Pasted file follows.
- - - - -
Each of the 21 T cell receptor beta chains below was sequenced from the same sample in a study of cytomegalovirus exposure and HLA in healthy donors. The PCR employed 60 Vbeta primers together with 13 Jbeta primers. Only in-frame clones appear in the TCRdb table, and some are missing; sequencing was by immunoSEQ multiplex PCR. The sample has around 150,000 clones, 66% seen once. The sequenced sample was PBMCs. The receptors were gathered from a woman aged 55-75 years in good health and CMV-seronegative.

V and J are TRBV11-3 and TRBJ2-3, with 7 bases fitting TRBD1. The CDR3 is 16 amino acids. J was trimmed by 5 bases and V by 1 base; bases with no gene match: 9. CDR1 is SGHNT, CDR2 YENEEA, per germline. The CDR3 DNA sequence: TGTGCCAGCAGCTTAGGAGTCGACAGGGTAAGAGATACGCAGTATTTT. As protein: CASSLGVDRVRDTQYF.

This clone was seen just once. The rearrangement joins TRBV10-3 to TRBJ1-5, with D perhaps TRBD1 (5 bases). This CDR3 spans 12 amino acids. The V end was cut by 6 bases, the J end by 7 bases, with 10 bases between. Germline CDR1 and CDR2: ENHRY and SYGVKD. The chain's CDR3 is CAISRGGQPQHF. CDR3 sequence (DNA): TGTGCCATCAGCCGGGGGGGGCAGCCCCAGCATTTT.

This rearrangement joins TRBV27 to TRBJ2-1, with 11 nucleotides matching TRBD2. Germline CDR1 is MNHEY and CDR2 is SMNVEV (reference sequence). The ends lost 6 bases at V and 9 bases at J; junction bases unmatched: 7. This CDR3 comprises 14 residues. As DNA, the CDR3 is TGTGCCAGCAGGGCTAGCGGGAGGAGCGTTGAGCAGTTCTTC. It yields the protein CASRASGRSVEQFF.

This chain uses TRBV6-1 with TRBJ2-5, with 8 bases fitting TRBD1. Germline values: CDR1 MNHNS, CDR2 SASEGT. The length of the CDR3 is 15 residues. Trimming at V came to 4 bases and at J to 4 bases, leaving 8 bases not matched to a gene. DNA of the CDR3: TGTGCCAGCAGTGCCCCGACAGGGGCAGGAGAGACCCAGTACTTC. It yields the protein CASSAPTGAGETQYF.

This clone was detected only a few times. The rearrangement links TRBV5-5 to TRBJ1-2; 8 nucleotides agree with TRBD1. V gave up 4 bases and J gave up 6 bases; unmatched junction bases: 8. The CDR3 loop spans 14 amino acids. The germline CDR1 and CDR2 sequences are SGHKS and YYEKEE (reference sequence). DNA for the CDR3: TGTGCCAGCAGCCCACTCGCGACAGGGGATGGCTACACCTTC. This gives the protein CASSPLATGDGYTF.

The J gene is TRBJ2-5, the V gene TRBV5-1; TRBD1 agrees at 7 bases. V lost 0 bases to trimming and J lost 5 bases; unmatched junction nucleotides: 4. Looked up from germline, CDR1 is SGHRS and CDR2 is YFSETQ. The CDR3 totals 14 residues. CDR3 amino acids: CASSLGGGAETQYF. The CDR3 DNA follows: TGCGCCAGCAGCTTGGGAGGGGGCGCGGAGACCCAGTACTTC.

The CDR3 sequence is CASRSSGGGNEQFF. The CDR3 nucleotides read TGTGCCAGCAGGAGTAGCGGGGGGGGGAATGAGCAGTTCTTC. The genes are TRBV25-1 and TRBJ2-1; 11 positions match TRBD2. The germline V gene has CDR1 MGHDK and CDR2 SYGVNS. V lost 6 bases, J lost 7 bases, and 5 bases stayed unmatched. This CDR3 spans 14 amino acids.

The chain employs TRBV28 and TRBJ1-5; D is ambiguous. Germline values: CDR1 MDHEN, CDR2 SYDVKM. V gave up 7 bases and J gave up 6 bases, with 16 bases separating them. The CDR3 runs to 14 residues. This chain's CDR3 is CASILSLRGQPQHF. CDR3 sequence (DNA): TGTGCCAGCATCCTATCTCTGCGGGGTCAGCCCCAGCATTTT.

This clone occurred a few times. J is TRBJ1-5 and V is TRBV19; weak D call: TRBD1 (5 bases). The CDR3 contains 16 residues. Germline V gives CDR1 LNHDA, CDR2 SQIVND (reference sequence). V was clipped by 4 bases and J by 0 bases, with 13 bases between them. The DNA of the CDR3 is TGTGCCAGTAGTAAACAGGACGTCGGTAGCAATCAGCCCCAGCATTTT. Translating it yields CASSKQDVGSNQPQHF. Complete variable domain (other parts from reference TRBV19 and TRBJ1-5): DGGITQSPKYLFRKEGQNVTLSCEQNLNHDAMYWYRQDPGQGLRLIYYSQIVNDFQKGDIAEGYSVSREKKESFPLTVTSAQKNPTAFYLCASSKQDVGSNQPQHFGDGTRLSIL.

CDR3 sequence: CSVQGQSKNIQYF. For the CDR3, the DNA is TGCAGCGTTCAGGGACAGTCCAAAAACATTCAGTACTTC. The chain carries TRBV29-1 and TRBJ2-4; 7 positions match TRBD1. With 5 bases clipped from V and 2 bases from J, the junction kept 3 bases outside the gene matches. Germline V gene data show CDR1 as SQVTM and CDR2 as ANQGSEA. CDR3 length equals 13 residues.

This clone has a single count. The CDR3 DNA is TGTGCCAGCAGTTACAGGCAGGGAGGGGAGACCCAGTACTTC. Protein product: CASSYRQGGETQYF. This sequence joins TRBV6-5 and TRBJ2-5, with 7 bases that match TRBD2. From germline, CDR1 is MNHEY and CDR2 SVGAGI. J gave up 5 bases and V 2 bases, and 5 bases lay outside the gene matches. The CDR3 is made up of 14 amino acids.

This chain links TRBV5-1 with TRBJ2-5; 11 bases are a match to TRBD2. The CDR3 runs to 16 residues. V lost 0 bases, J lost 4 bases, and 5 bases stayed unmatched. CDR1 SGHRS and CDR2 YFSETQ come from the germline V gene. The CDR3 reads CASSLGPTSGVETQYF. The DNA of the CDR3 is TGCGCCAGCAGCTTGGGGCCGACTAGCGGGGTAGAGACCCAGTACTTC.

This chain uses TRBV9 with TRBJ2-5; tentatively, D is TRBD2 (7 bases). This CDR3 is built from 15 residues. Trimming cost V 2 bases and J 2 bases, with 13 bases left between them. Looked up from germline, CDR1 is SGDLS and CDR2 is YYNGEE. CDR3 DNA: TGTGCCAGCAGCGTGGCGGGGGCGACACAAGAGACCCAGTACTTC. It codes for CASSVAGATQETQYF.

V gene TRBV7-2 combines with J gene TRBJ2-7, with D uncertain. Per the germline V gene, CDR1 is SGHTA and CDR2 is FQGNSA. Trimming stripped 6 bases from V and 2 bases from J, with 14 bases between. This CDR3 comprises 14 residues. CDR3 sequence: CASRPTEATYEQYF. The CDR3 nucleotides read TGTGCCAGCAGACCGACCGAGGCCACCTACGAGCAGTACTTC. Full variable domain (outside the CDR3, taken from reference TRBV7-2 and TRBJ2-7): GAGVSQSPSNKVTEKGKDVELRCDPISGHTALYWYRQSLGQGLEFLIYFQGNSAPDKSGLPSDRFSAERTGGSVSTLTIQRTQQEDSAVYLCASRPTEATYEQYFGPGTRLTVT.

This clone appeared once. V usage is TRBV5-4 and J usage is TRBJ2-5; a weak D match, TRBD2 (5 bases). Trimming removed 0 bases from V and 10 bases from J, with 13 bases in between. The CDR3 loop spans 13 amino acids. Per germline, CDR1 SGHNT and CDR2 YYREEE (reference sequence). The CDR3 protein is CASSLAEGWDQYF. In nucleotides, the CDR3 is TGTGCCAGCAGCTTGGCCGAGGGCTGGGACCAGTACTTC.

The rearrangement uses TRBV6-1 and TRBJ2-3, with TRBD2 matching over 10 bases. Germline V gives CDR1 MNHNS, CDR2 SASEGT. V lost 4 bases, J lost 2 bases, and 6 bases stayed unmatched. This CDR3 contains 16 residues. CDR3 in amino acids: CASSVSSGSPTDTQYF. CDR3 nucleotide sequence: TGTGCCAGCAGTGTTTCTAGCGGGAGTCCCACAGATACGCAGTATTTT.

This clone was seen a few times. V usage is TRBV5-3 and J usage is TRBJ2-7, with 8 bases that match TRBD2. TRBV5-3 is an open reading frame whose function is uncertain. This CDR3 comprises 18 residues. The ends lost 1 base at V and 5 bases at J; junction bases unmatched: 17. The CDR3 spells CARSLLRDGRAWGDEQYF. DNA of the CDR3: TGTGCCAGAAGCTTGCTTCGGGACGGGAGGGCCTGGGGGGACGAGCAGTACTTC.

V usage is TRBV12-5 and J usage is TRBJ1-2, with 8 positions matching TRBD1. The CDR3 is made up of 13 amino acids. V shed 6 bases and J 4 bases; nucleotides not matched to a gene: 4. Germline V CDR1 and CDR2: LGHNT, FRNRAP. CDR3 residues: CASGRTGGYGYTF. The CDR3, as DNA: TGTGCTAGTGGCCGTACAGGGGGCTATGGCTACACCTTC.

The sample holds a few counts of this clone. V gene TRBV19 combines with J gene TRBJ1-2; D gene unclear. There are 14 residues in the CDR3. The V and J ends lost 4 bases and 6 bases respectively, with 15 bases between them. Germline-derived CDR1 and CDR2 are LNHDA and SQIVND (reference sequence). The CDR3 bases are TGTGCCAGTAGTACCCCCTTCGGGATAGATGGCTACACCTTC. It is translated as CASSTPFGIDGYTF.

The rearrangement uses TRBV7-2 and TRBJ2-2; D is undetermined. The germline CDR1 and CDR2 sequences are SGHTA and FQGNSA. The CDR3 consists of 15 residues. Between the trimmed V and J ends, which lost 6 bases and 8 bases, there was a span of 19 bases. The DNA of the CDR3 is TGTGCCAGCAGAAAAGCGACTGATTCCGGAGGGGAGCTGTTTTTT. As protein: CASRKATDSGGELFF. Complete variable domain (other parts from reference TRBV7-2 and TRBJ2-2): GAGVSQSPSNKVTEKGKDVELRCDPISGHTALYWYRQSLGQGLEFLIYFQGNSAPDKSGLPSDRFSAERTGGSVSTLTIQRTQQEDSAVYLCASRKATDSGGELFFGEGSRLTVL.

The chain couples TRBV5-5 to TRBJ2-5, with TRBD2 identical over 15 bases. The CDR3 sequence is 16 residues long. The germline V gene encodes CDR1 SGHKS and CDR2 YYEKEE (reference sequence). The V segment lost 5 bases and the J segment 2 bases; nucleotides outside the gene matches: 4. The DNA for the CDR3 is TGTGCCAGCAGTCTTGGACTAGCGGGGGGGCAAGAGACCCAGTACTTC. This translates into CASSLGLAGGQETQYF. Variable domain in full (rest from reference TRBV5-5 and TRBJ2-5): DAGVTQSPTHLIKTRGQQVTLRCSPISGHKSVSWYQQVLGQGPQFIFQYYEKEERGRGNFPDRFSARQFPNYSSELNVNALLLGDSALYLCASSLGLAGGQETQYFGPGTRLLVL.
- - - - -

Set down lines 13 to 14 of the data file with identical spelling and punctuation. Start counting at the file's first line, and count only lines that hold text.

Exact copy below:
This chain links TRBV5-1 with TRBJ2-5; 11 bases are a match to TRBD2. The CDR3 runs to 16 residues. V lost 0 bases, J lost 4 bases, and 5 bases stayed unmatched. CDR1 SGHRS and CDR2 YFSETQ come from the germline V gene. The CDR3 reads CASSLGPTSGVETQYF. The DNA of the CDR3 is TGCGCCAGCAGCTTGGGGCCGACTAGCGGGGTAGAGACCCAGTACTTC.

This chain uses TRBV9 with TRBJ2-5; tentatively, D is TRBD2 (7 bases). This CDR3 is built from 15 residues. Trimming cost V 2 bases and J 2 bases, with 13 bases left between them. Looked up from germline, CDR1 is SGDLS and CDR2 is YYNGEE. CDR3 DNA: TGTGCCAGCAGCGTGGCGGGGGCGACACAAGAGACCCAGTACTTC. It codes for CASSVAGATQETQYF.